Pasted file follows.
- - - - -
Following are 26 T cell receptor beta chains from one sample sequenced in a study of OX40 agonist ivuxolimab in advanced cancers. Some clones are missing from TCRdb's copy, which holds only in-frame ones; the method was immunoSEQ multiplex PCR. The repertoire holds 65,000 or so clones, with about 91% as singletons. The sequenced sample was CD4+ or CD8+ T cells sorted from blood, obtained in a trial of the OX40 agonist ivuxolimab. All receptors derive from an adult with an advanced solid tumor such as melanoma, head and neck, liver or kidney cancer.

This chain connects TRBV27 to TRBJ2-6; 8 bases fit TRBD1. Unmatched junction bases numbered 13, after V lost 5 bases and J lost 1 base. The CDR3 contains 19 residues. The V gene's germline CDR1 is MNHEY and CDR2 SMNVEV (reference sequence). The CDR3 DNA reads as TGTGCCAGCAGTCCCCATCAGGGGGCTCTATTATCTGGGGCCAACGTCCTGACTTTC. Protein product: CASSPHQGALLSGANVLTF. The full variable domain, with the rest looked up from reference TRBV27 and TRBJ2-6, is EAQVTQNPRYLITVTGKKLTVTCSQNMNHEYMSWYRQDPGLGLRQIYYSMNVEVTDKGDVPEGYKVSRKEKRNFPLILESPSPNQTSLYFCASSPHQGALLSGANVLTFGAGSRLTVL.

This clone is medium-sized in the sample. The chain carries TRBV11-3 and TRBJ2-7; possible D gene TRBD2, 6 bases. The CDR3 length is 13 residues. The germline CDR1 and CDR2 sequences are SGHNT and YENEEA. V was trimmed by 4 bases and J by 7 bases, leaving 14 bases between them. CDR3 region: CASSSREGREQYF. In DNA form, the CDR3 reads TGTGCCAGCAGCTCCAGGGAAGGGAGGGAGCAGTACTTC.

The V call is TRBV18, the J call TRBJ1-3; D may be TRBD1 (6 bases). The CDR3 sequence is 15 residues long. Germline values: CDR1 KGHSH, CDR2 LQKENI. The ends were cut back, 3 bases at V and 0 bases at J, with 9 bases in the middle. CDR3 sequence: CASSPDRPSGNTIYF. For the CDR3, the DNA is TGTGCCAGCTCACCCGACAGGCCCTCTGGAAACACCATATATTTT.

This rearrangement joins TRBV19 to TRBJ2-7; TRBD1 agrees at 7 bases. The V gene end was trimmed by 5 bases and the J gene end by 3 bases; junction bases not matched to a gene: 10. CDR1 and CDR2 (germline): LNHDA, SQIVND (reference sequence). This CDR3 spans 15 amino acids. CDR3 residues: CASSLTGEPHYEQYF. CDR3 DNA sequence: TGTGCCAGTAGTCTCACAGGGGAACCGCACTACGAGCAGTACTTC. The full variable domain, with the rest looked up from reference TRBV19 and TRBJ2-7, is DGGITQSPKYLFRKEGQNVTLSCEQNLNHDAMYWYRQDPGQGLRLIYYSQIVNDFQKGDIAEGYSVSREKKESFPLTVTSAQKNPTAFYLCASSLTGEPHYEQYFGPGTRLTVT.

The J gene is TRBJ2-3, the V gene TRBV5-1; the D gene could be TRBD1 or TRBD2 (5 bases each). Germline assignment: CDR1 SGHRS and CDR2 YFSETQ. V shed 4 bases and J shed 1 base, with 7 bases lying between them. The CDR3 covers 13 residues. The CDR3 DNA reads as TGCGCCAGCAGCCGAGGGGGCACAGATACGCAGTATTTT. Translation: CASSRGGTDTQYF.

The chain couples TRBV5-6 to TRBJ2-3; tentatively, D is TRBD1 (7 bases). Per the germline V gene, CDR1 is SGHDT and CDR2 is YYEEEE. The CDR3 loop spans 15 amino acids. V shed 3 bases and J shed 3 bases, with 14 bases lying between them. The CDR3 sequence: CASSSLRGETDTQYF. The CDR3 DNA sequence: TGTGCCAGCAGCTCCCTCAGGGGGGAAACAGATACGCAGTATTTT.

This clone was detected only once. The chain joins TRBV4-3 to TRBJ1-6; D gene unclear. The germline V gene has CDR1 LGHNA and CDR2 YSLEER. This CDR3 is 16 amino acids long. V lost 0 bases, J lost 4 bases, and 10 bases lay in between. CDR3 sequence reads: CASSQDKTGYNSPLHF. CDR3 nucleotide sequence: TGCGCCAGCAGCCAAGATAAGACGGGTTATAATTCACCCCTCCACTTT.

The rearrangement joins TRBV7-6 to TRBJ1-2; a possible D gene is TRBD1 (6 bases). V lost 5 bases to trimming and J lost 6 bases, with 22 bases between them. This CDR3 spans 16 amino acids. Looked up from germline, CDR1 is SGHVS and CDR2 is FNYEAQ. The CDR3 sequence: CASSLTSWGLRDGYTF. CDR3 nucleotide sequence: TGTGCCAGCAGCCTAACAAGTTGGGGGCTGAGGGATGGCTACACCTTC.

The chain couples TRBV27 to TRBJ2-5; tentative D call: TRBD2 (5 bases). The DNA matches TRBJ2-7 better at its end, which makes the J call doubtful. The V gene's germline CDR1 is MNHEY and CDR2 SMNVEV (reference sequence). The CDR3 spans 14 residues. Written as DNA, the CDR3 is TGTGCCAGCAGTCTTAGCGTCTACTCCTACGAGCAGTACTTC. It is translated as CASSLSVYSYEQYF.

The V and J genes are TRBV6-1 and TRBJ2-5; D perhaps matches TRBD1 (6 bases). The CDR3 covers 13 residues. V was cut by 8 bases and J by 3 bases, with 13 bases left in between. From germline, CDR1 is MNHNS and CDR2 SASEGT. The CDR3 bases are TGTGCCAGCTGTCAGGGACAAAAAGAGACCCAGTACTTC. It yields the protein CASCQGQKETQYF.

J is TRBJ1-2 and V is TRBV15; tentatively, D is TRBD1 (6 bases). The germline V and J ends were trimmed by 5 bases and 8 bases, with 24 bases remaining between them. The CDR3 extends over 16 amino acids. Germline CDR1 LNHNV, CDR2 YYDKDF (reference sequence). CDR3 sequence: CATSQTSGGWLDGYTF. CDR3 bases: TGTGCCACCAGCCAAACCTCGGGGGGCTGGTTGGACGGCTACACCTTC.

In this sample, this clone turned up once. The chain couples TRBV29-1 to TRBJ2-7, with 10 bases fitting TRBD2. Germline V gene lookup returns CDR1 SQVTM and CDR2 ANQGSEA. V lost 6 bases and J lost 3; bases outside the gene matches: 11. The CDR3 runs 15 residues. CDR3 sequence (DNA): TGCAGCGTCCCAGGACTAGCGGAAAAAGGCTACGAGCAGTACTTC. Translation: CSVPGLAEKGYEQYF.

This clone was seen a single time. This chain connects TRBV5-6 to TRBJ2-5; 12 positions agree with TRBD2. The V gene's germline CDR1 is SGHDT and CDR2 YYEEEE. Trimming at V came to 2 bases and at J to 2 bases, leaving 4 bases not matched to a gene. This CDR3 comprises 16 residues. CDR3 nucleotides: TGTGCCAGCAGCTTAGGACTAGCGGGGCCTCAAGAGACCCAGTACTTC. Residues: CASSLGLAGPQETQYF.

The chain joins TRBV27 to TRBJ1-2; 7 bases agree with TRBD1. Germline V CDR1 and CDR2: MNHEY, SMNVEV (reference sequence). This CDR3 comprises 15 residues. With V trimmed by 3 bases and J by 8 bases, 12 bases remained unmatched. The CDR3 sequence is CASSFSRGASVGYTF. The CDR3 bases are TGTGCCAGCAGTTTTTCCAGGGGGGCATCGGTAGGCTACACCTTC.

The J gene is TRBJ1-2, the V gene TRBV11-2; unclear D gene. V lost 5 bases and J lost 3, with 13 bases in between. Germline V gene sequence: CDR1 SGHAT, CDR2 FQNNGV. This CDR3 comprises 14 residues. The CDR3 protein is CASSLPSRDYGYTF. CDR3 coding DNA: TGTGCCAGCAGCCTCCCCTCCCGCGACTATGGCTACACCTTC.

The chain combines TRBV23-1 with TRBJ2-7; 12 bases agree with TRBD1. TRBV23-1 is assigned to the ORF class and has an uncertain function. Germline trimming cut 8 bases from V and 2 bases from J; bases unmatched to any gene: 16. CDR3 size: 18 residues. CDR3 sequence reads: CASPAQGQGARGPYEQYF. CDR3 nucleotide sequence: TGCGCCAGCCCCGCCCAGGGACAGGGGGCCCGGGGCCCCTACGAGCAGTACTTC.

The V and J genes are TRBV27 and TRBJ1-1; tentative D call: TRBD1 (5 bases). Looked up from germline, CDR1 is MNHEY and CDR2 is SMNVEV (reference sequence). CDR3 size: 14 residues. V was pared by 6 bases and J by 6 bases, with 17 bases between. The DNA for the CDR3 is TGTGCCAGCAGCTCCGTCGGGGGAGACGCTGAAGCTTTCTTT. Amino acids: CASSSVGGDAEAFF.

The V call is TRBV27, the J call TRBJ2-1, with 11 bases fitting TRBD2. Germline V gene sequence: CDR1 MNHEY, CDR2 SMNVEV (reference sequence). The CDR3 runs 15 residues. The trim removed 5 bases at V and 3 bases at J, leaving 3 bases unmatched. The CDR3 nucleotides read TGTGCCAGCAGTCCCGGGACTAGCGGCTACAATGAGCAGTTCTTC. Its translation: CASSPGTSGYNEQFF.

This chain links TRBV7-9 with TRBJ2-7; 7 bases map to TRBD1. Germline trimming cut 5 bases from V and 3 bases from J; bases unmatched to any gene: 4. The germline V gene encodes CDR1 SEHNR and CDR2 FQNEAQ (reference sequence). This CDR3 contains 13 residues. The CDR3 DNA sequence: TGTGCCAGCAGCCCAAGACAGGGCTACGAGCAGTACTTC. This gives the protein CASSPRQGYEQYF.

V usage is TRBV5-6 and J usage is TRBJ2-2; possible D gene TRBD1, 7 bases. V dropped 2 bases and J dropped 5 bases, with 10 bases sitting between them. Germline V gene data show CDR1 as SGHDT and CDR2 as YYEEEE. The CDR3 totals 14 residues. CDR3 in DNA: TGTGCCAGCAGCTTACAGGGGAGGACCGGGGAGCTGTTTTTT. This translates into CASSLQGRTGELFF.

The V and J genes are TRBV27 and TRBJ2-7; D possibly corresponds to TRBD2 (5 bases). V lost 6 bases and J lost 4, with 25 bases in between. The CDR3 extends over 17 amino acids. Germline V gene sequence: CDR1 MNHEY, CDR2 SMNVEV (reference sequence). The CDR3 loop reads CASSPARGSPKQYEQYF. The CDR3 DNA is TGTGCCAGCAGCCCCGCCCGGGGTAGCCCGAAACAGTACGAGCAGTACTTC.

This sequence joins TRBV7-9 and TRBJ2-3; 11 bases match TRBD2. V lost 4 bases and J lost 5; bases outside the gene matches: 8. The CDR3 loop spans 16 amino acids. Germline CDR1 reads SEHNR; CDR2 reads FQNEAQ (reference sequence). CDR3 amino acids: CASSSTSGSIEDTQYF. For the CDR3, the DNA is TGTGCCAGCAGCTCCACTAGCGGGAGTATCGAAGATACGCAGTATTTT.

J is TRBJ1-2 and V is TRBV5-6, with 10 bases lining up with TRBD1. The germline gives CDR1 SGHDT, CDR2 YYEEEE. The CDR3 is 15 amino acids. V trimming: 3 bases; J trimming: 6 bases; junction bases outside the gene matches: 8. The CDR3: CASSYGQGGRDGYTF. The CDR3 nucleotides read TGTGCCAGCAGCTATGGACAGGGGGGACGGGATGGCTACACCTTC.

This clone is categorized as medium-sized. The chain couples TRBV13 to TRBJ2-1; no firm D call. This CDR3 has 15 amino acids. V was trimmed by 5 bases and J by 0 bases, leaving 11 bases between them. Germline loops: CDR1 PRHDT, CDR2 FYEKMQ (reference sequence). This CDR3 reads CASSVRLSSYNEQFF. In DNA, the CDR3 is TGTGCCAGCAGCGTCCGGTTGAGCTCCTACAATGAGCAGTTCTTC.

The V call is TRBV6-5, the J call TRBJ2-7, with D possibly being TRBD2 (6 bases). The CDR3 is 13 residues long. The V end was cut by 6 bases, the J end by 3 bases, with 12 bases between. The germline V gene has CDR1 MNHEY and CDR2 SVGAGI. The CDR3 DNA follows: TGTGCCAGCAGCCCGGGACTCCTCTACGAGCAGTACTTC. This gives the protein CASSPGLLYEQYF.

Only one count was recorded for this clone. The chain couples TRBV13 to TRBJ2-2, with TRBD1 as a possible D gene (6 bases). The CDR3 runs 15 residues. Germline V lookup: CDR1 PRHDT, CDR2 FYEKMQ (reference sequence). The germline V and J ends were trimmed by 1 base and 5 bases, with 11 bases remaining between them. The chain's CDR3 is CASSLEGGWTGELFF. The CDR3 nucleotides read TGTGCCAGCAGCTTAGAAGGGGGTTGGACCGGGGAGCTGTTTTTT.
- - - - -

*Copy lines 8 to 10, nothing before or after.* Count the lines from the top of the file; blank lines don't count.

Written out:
This clone was detected only once. The chain joins TRBV4-3 to TRBJ1-6; D gene unclear. The germline V gene has CDR1 LGHNA and CDR2 YSLEER. This CDR3 is 16 amino acids long. V lost 0 bases, J lost 4 bases, and 10 bases lay in between. CDR3 sequence reads: CASSQDKTGYNSPLHF. CDR3 nucleotide sequence: TGCGCCAGCAGCCAAGATAAGACGGGTTATAATTCACCCCTCCACTTT.

The rearrangement joins TRBV7-6 to TRBJ1-2; a possible D gene is TRBD1 (6 bases). V lost 5 bases to trimming and J lost 6 bases, with 22 bases between them. This CDR3 spans 16 amino acids. Looked up from germline, CDR1 is SGHVS and CDR2 is FNYEAQ. The CDR3 sequence: CASSLTSWGLRDGYTF. CDR3 nucleotide sequence: TGTGCCAGCAGCCTAACAAGTTGGGGGCTGAGGGATGGCTACACCTTC.

The chain couples TRBV27 to TRBJ2-5; tentative D call: TRBD2 (5 bases). The DNA matches TRBJ2-7 better at its end, which makes the J call doubtful. The V gene's germline CDR1 is MNHEY and CDR2 SMNVEV (reference sequence). The CDR3 spans 14 residues. Written as DNA, the CDR3 is TGTGCCAGCAGTCTTAGCGTCTACTCCTACGAGCAGTACTTC. It is translated as CASSLSVYSYEQYF.